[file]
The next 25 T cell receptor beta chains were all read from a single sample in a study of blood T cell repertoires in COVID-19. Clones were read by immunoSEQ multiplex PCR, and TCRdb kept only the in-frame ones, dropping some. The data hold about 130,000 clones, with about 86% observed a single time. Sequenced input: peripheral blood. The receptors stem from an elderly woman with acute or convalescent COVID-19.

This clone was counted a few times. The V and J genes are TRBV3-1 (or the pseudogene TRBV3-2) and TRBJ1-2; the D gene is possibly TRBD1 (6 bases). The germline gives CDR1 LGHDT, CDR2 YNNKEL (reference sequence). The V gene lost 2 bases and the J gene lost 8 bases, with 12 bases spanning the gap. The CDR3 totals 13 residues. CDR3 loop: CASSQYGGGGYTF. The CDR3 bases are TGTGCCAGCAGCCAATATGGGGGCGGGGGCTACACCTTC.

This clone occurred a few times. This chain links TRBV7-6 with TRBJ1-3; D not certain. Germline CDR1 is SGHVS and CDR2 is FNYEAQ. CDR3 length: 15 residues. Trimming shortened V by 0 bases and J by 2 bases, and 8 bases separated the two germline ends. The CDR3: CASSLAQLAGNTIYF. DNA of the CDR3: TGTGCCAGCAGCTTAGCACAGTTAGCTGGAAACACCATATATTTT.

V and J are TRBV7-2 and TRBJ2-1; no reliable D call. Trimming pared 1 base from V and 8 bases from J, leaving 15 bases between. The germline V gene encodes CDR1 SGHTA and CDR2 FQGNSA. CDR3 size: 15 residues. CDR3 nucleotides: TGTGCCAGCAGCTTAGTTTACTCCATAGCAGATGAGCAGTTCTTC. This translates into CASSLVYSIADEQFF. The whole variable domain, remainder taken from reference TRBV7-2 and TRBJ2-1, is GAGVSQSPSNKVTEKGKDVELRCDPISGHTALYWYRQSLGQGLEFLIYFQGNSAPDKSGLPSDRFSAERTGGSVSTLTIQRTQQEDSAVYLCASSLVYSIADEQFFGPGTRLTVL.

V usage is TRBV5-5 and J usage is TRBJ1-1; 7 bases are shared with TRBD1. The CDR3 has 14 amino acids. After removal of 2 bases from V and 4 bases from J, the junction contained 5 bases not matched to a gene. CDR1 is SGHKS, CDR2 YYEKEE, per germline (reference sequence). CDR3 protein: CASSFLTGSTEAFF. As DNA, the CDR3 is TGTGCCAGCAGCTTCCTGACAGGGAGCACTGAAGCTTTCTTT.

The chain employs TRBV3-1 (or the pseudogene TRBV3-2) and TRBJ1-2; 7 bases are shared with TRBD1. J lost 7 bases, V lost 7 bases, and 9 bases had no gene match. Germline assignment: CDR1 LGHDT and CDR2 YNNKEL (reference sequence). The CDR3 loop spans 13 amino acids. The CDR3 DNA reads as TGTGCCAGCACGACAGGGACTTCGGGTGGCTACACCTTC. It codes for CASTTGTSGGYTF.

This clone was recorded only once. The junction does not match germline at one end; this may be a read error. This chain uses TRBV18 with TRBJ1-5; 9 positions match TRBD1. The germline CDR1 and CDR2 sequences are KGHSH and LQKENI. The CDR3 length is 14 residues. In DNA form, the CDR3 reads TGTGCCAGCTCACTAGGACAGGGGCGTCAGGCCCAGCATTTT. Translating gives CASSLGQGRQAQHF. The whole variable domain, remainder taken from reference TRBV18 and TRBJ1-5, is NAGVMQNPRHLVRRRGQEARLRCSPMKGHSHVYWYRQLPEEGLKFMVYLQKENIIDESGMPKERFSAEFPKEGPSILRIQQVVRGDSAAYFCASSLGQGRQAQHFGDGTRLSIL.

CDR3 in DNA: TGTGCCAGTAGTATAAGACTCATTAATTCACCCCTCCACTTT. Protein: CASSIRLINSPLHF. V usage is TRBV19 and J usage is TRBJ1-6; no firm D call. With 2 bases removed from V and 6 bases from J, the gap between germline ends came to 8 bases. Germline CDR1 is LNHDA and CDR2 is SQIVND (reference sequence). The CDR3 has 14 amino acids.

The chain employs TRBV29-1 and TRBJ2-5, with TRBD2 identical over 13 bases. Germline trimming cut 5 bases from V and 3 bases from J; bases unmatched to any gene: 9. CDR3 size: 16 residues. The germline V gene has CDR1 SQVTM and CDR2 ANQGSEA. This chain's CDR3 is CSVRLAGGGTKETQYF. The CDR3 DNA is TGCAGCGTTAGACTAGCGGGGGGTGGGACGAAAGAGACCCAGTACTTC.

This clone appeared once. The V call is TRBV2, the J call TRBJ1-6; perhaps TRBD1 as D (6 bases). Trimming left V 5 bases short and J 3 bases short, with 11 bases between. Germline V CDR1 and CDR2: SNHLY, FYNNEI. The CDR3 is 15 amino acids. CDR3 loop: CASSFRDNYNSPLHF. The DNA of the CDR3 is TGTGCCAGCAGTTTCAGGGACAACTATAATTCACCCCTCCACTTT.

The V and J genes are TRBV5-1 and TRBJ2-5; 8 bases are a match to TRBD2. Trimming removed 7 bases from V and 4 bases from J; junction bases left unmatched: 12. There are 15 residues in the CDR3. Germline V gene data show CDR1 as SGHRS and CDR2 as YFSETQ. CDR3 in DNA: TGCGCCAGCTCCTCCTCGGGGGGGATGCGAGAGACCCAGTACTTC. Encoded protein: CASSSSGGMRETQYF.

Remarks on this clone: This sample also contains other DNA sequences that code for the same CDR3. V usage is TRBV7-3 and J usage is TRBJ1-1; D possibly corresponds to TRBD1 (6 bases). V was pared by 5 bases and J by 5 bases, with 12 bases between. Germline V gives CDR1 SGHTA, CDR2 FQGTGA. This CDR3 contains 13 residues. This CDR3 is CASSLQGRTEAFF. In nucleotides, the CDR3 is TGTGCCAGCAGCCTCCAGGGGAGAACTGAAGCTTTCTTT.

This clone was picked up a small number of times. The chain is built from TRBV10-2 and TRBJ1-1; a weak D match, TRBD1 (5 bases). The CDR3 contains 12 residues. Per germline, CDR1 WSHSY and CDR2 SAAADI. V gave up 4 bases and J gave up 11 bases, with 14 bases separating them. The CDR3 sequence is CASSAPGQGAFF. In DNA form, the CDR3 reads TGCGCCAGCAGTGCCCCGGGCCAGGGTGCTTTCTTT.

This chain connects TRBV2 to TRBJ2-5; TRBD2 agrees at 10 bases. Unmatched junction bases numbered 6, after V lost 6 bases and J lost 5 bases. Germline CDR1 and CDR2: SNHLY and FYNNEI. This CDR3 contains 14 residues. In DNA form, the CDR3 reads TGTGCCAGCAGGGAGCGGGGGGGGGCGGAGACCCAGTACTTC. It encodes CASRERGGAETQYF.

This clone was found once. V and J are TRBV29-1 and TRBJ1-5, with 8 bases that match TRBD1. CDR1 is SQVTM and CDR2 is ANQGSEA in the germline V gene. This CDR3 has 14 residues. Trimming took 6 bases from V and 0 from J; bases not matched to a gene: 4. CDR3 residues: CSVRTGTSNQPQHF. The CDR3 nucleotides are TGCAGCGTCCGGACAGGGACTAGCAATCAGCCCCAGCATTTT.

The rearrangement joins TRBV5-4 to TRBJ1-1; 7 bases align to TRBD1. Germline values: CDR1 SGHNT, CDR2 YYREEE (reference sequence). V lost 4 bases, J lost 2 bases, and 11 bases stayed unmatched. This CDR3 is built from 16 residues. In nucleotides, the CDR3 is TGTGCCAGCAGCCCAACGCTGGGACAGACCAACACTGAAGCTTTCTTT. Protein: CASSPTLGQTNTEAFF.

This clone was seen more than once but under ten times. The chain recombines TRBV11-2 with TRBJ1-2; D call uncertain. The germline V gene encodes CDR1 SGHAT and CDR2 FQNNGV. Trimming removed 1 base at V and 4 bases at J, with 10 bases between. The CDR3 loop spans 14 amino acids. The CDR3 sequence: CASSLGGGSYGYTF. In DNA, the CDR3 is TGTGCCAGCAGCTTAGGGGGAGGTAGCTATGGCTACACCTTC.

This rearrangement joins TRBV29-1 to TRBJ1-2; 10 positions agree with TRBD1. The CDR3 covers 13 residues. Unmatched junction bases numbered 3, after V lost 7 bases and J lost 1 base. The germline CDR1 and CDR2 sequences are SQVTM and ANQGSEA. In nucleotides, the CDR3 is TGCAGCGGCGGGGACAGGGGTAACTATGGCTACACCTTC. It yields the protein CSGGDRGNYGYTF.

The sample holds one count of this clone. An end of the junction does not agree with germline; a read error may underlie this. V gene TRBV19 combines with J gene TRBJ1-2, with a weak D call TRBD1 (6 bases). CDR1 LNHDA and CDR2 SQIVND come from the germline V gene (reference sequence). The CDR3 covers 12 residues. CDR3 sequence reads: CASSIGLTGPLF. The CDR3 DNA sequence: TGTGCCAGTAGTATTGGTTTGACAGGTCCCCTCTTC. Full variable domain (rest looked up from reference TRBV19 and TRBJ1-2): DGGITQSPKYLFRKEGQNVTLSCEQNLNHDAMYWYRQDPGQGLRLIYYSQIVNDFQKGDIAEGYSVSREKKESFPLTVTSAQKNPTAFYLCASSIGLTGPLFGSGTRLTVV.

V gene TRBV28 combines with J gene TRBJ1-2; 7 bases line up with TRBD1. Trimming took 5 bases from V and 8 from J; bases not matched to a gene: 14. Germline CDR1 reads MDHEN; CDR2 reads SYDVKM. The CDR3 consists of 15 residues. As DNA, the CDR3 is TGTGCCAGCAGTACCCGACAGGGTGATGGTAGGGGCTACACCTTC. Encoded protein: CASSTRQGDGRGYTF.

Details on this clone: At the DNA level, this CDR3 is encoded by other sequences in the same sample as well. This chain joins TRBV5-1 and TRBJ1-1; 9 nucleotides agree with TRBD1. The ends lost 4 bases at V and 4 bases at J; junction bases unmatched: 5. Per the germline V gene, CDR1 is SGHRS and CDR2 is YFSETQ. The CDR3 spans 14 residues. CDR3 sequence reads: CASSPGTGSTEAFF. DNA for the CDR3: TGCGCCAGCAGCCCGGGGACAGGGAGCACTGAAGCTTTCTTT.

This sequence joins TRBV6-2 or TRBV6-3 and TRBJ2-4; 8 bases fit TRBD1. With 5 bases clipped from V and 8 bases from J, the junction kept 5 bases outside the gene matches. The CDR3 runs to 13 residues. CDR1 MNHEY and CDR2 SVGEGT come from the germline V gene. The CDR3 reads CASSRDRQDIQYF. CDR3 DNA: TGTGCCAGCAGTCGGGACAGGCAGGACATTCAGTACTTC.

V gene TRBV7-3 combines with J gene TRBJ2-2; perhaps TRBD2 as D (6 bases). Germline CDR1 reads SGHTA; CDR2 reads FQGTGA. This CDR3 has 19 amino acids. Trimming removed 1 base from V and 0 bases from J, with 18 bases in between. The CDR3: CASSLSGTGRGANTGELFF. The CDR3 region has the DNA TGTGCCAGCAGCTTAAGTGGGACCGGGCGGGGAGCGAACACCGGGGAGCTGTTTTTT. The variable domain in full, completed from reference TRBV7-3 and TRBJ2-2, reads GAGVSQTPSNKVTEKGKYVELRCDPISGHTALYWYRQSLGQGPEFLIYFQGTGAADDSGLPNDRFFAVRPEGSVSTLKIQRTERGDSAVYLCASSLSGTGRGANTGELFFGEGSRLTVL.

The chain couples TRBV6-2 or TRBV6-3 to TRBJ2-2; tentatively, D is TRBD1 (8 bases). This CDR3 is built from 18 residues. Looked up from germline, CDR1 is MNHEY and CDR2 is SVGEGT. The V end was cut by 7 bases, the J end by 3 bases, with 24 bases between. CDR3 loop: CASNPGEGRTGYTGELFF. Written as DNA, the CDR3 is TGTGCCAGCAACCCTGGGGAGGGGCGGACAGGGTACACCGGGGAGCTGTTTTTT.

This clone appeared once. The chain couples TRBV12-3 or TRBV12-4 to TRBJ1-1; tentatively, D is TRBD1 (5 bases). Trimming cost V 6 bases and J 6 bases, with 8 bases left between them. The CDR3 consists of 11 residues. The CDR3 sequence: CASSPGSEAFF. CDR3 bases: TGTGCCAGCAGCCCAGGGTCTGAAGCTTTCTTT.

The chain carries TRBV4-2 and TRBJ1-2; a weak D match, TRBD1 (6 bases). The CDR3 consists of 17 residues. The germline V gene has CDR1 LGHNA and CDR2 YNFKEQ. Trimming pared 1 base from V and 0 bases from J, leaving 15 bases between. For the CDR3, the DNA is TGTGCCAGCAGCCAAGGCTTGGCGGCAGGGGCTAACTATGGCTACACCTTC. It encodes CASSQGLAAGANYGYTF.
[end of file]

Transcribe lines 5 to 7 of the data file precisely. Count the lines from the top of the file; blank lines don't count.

V usage is TRBV5-5 and J usage is TRBJ1-1; 7 bases are shared with TRBD1. The CDR3 has 14 amino acids. After removal of 2 bases from V and 4 bases from J, the junction contained 5 bases not matched to a gene. CDR1 is SGHKS, CDR2 YYEKEE, per germline (reference sequence). CDR3 protein: CASSFLTGSTEAFF. As DNA, the CDR3 is TGTGCCAGCAGCTTCCTGACAGGGAGCACTGAAGCTTTCTTT.

The chain employs TRBV3-1 (or the pseudogene TRBV3-2) and TRBJ1-2; 7 bases are shared with TRBD1. J lost 7 bases, V lost 7 bases, and 9 bases had no gene match. Germline assignment: CDR1 LGHDT and CDR2 YNNKEL (reference sequence). The CDR3 loop spans 13 amino acids. The CDR3 DNA reads as TGTGCCAGCACGACAGGGACTTCGGGTGGCTACACCTTC. It codes for CASTTGTSGGYTF.

This clone was recorded only once. The junction does not match germline at one end; this may be a read error. This chain uses TRBV18 with TRBJ1-5; 9 positions match TRBD1. The germline CDR1 and CDR2 sequences are KGHSH and LQKENI. The CDR3 length is 14 residues. In DNA form, the CDR3 reads TGTGCCAGCTCACTAGGACAGGGGCGTCAGGCCCAGCATTTT. Translating gives CASSLGQGRQAQHF. The whole variable domain, remainder taken from reference TRBV18 and TRBJ1-5, is NAGVMQNPRHLVRRRGQEARLRCSPMKGHSHVYWYRQLPEEGLKFMVYLQKENIIDESGMPKERFSAEFPKEGPSILRIQQVVRGDSAAYFCASSLGQGRQAQHFGDGTRLSIL.